Composer in Focus – Wolfgang Amadeus Mozart
Mozart would be very pleased with himself if he knew just how much his music is cherished, studied and lauded 225 years after his death (at the tragically young age of 35). It’s no secret that the young genius – and he was a total genius – was a little full of himself and lived hard and fast. Mozart, it seems, was high on life and music, and ate up the praise and accolades thrown at him during those few fruitful decades of music-making. Like many a famous composer, Mozart started young; but Mozart was a true wünderkind who was an accomplished pianist and violinist at the age of five and the composer of his first symphony at the age of eleven. Indeed the young maestro had written some thirty symphonies by his 18th birthday. Having played for royalty from the age of five – paraded as he was by his father – it’s no surprise that Mozart found himself a place at court in Salzburg as a musician. The teenager’s itchy feet got the better of him, however, and he fled to Vienna, where he remained and quickly found fame. Any fortune he did find was liberally spent on splendid things to be consumed and enjoyed; but the commissions kept coming and Mozart found he could turn his hand to absolutely anything. Indeed his 600+ works (an astonishing number when you remember he died at 35) traverse all forms of music, from instrumental and vocal to chamber, symphonies and opera. His final years saw some of his greatest works realised, including the poignant Clarinet Concerto, the effervescent opera The Magic Flute and his final word, the unfinished Requiem.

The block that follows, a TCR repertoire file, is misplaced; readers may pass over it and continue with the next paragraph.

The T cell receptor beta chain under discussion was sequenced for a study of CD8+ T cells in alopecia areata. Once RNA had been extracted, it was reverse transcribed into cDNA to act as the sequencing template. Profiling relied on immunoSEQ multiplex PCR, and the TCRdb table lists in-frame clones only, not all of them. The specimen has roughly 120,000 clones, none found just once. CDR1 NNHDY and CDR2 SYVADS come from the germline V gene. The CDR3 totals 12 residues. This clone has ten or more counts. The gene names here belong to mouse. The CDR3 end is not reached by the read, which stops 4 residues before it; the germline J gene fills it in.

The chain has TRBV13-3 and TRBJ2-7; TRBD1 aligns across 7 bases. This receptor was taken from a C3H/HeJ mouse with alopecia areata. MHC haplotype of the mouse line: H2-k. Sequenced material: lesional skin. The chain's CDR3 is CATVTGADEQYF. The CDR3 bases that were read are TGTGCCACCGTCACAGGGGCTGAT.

There’s a certain amount of myth surrounding Mozart’s final years, and it’s that mythology that has driven the passion for Mozart’s music for over 200 years. There’s intrigue and just a bit of sauce in his story – his sense of humour was at gutter-level, so they say – and intense beauty in his music. His shadow has loomed large from the beginning, influencing contemporaries like Beethoven and Haydn and the many names and faces that have followed since, right through to the present. His mark on music is indelible and Mozart will forever be the clown prince of classical music.
Key works… Symphony No 41, Clarinet Concerto, Cosi Fan Tutti, Requiem, The Marriage of Figaro, The Magic Flute…
Did you know? Mozart’s father Leopold was also a composer.
Mozart in Bristol (May 2016)
Tues 3 May, 7pm / OAE ‘Clarinet Concerto’, ‘Symphony Nos 1 & 33’ (St George’s)
Thurs 12 May, 1pm / Pomegranate Piano Trio ‘Piano Trio in B flat’ (St George’s)
Thurs 19 May, 7.30pm / Bristol Ensemble ‘Requiem’, ‘Violin Concerto No 5’ (Colston Hall)
Sat 21 May, 7.45pm / Brandon Hill Chamber Orchestra Il Re Pastore ‘Overture’ (St George’s)
Learn more about Mozart and listen to playlists at classicfm.com